The government of Belgium’s Wallonia region has given the go-ahead for an increase in radiation limits for 5G, but is sticking to its guns on health concerns about millimetre wave.
The powers that be are not scaremongering on mmWave as such. It’s just that the science is lacking, they say. That is, there isn’t enough hard information on the impact of mmWave on health, therefore they have opted for what they term “the principle of precaution.”
The regional government hasn’t exactly thrown caution to the wind on radiation standards either.
It confirmed on Friday that, based on the recommendations of an expert panel, the limit on the emissions from radio masts using 900 MHz frequencies will be set at 9.2 volts per meter per operator, up a maximum of double that, or 18.4 V/m, if multiple operators are using the same site. With shared mast usage being pretty much a given for 5G in most places, that second figure is the important one here.
“This limit makes it possible to limit the real and cumulative exposure of citizens to the radio waves,” the government said, in a statement.
The new limit brings Wallonia broadly into line with the Flemish region, but still leaves Belgium with significantly stricter radiation rules than the rest of Europe.
“By way of comparison, this limit corresponds to one-twentieth of the limit recommended and applied in the vast majority of European countries,” the government said. “The level of environmental and health protection would therefore remain very high but would nevertheless allow the development of 5G.”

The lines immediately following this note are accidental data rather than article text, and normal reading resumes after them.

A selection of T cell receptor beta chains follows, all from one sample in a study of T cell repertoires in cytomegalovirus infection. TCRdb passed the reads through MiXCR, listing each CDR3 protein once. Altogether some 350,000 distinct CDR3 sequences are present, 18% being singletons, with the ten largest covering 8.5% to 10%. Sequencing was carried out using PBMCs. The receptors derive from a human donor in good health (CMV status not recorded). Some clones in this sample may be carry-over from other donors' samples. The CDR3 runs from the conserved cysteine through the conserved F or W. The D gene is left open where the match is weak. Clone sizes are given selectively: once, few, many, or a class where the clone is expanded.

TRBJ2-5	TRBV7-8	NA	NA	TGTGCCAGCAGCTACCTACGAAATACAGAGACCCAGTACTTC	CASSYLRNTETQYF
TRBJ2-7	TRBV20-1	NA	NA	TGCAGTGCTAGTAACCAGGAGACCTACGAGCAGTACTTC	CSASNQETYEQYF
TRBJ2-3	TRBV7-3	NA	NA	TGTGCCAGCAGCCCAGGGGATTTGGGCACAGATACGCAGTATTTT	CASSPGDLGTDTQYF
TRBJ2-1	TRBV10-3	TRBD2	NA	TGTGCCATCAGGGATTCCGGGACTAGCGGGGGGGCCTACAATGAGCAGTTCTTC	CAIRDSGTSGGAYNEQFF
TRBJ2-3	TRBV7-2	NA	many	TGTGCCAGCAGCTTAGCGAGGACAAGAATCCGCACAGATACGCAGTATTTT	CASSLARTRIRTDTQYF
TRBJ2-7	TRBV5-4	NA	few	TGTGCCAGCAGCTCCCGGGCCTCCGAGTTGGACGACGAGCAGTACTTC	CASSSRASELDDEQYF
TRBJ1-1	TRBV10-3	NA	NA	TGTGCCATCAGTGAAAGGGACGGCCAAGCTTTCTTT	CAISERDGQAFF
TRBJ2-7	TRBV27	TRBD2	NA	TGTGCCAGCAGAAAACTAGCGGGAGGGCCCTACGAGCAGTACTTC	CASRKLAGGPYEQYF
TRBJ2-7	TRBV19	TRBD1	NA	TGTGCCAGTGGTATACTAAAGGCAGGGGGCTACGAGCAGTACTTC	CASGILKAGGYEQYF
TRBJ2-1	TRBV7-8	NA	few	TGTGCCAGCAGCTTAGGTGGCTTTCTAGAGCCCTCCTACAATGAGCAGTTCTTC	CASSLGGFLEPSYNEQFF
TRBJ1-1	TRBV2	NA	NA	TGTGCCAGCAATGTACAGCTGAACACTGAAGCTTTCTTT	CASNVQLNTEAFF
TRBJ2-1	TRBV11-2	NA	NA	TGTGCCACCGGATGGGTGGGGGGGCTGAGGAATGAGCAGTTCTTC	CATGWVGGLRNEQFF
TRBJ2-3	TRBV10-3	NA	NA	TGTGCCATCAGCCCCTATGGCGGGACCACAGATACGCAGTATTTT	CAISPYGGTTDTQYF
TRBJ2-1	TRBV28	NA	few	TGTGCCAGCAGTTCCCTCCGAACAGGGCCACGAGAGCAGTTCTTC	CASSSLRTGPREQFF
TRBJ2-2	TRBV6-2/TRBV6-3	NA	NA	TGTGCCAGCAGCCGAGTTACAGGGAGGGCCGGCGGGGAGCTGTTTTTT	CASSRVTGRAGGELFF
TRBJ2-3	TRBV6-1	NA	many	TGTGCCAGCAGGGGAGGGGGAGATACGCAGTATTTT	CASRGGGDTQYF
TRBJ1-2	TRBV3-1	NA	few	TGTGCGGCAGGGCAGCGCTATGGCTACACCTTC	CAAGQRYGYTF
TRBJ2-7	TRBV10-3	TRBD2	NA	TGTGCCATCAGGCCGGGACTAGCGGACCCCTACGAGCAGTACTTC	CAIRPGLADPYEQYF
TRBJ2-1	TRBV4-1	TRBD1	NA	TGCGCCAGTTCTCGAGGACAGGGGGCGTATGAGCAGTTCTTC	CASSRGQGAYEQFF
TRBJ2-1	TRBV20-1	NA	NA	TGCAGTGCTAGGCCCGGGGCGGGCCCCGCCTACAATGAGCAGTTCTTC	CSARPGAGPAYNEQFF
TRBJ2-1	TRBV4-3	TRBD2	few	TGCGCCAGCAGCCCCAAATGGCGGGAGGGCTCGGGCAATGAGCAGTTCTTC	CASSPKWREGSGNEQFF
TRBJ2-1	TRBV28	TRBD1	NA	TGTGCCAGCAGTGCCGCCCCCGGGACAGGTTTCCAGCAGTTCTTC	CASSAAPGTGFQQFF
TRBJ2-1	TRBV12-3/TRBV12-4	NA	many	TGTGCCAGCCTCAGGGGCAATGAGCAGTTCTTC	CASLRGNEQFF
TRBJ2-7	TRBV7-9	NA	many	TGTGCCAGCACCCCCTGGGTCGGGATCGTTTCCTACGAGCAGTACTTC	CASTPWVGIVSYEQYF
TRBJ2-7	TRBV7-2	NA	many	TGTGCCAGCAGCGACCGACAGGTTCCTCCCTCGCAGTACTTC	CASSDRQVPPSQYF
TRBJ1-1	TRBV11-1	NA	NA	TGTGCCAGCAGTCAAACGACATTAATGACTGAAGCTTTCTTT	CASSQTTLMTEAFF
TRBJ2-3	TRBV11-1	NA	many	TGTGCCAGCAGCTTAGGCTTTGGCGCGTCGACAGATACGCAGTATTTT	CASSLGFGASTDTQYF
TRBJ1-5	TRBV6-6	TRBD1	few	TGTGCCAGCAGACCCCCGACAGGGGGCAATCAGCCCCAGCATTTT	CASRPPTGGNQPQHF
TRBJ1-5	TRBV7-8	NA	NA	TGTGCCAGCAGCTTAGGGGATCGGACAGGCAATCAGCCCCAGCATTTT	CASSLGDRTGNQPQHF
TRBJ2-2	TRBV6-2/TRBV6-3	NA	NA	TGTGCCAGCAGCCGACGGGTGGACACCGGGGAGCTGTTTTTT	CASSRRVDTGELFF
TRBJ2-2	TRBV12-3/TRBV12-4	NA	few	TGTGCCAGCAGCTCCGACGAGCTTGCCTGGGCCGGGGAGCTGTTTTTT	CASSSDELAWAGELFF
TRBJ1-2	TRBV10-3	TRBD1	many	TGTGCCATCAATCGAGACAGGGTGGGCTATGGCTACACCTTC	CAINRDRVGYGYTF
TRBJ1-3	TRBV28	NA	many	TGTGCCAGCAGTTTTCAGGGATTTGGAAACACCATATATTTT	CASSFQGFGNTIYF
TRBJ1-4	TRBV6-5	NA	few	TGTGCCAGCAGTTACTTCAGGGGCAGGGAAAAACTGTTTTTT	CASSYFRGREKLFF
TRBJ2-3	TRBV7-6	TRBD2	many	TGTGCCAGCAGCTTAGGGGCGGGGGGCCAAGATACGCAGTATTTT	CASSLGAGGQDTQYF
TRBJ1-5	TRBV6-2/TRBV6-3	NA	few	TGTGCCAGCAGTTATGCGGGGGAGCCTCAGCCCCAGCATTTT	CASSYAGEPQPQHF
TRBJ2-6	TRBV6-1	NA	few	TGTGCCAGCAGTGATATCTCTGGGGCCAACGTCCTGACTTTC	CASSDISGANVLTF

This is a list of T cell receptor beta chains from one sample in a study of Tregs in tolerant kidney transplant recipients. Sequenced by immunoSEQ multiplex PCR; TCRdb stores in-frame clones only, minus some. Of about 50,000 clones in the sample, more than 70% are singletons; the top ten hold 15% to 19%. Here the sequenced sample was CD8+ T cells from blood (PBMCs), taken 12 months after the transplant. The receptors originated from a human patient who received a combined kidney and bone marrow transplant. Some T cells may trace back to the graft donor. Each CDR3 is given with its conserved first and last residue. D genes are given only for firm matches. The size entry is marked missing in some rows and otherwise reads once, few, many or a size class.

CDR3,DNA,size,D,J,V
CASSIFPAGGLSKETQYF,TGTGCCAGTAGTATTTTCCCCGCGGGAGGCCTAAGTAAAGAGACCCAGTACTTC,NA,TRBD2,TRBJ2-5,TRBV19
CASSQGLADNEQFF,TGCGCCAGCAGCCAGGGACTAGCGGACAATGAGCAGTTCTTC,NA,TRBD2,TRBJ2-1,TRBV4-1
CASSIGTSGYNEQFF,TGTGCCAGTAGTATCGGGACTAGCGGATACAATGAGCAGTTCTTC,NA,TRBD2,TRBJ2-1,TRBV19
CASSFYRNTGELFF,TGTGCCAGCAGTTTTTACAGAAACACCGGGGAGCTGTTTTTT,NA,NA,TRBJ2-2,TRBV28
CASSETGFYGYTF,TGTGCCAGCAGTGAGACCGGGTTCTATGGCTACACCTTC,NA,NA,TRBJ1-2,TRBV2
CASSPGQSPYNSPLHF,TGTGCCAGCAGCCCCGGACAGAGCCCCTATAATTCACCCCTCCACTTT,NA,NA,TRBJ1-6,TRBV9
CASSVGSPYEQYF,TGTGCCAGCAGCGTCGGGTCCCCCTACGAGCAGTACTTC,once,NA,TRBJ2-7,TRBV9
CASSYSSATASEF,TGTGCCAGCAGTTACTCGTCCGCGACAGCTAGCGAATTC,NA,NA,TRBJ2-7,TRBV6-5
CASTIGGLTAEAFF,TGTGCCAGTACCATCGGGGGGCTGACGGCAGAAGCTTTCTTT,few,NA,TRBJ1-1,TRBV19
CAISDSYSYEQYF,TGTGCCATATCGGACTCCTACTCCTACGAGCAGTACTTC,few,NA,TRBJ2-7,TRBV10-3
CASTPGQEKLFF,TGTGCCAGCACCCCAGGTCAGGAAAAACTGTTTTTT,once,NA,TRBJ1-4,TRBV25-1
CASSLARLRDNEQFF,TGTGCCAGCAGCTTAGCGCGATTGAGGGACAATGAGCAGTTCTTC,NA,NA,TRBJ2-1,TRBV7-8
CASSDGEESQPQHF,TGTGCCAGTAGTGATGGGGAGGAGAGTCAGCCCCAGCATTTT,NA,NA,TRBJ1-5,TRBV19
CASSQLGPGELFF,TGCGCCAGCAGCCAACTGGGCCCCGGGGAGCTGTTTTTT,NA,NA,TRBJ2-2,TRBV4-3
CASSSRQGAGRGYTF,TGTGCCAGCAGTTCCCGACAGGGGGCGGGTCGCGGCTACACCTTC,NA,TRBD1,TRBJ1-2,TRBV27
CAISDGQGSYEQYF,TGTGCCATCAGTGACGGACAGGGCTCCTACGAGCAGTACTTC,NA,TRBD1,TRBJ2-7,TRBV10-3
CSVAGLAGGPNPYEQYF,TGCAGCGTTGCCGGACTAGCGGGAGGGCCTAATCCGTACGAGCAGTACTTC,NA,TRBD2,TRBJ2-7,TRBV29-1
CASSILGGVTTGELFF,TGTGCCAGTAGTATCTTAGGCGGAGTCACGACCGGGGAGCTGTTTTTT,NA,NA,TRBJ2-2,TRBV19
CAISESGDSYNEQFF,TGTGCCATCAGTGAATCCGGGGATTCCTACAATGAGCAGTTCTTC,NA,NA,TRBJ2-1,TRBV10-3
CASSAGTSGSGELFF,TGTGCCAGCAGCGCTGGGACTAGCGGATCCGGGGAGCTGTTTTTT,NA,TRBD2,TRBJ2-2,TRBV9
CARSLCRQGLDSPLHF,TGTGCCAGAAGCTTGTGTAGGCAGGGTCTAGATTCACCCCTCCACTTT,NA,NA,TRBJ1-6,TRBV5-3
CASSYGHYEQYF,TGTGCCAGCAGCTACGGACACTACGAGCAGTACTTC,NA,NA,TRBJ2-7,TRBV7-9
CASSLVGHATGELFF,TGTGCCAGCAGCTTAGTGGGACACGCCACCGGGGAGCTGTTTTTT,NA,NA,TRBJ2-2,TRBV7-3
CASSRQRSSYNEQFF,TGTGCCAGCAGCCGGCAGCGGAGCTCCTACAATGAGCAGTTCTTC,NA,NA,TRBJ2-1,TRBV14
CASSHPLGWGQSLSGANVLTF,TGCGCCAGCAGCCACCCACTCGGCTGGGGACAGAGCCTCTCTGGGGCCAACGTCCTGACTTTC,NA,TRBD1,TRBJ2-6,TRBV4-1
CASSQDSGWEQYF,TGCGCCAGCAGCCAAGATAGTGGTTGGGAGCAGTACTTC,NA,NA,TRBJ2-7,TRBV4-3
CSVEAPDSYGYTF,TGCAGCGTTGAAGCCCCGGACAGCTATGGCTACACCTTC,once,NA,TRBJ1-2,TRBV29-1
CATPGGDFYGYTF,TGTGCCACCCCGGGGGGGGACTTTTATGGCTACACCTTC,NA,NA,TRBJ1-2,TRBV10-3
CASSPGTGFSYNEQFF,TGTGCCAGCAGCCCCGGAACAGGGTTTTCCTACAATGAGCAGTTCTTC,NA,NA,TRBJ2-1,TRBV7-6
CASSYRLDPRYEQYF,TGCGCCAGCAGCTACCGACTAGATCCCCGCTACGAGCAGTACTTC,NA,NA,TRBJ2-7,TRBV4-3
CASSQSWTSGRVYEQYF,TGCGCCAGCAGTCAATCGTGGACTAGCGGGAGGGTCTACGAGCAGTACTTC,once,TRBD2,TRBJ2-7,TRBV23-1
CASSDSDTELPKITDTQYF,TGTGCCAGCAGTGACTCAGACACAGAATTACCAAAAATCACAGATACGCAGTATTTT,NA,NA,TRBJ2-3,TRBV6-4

Belgium’s famously cautious approach to radiation emissions means the country still has little in the way of 5G services. Incumbent Proximus, for example, launched a light version of 5G as long as two years ago in a handful of municipalities in Wallonia, but caved to pressure from health-conscious citizens concerned about the emissions from its masts and pulled the plug in some. However, it won provisional rights to 3.6 GHz-3.8 GHz spectrum that summer and rolled out 5G in parts of Antwerp, Ghent and Haasrode in the Flanders half of the country before the end of the year. It is building its 5G presence, but the radiation issue has rumbled on throughout Belgium – in Flanders, Wallonia and the Brussels region – and its coverage map remains patchy.